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Budget $5 billion better off -

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ELEANOR HALL: The Federal Government has more money than it anticipated.

The Treasury this morning released the final Budget figures for the last financial year and the
damage to the Budget bottom line from the year of financial turmoil is nowhere near as bad as the
Government initially warned.

The improved deficit figure has though stirred more debate about whether the Government's stimulus
measures should be reviewed.

In Canberra, Emma Griffiths reports.

EMMA GRIFFITHS: The May Budget registered the first deficit in seven years. For the financial year
just ended it was to be $32 billion in the red.

Since then Treasury has done its final sums and found a bit more money in the kitty.

The Treasurer Wayne Swan:

WAYNE SWAN: The final budget outcome for 2008/09 is an underlying cash deficit of $27.1 billion or
2.3 per cent of GDP. Now this is a stronger budget outcome and stronger balance sheet than
anticipated at time of May budget.

The budget outcome is $5 billion better than expected at budget.

EMMA GRIFFITHS: The Treasurer says the financial boost has largely come by way of higher company
tax receipts, lower payments of income support and last but not least, the Government's
multi-billion dollar stimulus programs.

WAYNE SWAN: Economic stimulus has helped fill a hole in activity and supported employment and this
has had positive outcomes for this final budget outcome. The truth is that stimulus has kept
customers coming through the doors of business and that has been very important and has meant more
Australians in jobs and less Australians collecting unemployment benefits.

EMMA GRIFFITHS: The better-than-expected final outcome is likely to provoke more calls from the
Opposition to review the stimulus measures.

But the Treasurer's defence of the Government's plans has been bolstered by statements from the
Reserve Bank governor Glenn Stevens.

He gave testimony to a Senate committee yesterday that Wayne Swan says torpedoed the Opposition's
arguments.

Mr Stevens also acknowledged the Government may want a stimulus contingency plan - a plan B - to
stop the economy overheating - but that's not how the Treasurer heard it.

WAYNE SWAN: He acknowledged and the Government has been very open about this, that as we move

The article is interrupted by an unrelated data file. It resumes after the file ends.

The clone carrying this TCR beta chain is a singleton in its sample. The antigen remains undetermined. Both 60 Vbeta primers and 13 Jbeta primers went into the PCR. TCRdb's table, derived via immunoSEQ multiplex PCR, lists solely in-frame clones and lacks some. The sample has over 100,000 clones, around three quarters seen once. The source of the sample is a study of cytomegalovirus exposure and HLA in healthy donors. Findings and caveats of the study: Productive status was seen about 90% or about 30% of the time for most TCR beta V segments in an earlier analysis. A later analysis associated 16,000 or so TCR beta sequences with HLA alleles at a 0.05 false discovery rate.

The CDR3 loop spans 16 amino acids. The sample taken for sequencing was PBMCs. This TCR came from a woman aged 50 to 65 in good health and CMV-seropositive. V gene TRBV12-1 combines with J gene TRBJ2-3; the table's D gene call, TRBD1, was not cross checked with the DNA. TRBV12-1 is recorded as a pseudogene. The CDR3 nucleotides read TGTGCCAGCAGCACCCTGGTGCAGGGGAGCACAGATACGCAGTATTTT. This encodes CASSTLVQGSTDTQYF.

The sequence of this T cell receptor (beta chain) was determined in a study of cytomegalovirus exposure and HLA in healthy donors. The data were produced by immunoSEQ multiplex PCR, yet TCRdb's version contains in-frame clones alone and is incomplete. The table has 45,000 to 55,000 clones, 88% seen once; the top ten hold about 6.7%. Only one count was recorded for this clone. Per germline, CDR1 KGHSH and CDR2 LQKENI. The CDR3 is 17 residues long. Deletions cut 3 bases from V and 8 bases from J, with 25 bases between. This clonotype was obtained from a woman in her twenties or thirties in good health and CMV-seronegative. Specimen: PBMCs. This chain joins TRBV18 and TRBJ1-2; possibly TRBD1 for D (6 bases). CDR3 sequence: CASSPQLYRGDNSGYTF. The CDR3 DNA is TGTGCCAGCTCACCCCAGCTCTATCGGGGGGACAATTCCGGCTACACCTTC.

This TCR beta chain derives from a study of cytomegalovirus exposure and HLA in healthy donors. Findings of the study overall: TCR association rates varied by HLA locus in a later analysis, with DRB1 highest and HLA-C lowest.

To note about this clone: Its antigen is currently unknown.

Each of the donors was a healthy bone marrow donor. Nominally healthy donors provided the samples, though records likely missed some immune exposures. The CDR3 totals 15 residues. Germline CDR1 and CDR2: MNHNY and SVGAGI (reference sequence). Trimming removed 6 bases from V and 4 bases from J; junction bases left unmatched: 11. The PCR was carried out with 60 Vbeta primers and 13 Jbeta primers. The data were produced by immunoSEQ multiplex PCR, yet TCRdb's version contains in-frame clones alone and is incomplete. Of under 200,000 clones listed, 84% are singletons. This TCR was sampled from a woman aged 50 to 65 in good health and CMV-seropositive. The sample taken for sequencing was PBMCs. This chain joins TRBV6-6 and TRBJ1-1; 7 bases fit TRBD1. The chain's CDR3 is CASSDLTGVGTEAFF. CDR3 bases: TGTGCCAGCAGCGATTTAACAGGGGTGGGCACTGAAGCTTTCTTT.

forward next year the stimulus is gradually withdrawn. That is we have fiscal policy and monetary
policy working in tandem.

EMMA GRIFFITHS: Is there a plan B?

WAYNE SWAN: The stimulus was always designed to be targeted, and to be temporary and to be
withdrawn as private sector demand came back and that is what we are doing.

EMMA GRIFFTHS: The Reserve Bank governor did say though that if you wanted to avoid overheating in
the economy then the Government should be looking at a plan B, perhaps during the budget process
that is probably just kicking in right now. Is there any thought of having a contingency plan if
the economy does overheat?

WAYNE SWAN: Well, the Government always adjusts its budget strategy for the circumstances of the
time; but the stimulus that we have put in place is deliberately targeted to support the economy
and particularly small business and jobs while private sector business investment is very weak.

And private sector business investment is going to remain very weak for some time so the stimulus
will be required as we go through next year.

It will be a good thing if growth rates are somewhat higher than have already been forecast but
that doesn't mean to say that the stimulus which fills that hole in private demand is not required.

But naturally as we go through to next year's budget, we will take judgements about our overall
fiscal settings. The stimulus is only a part of that.

EMMA GRIFFITHS: So it is open to change?

WAYNE SWAN: No, there was no mention in my reading of yesterday's transcript of the governor saying
or using the word plan B.

EMMA GRIFFITHS: For the record, here it is.

GLENN STEVENS: Whether there is a case for the Government to have in their top drawer a kind of a
plan B that seeks to wind this back faster next year. There might be.

EMMA GRIFFITHS: The Opposition has its own interpretation of Glenn Stevens' words. Here is the
finance spokeswoman Helen Coonan.

HELEN COONAN: He said that the Government may indeed, if the economy starts heating up, have a plan
B and look at either deferring or cancelling the 20 or 30 billion they haven't yet rolled out.
Reason being that that's going to allow him to keep interest rates lower for longer.

ELEANOR HALL: That's the Opposition frontbencher Helen Coonan, ending that report from Emma
Griffiths in Canberra.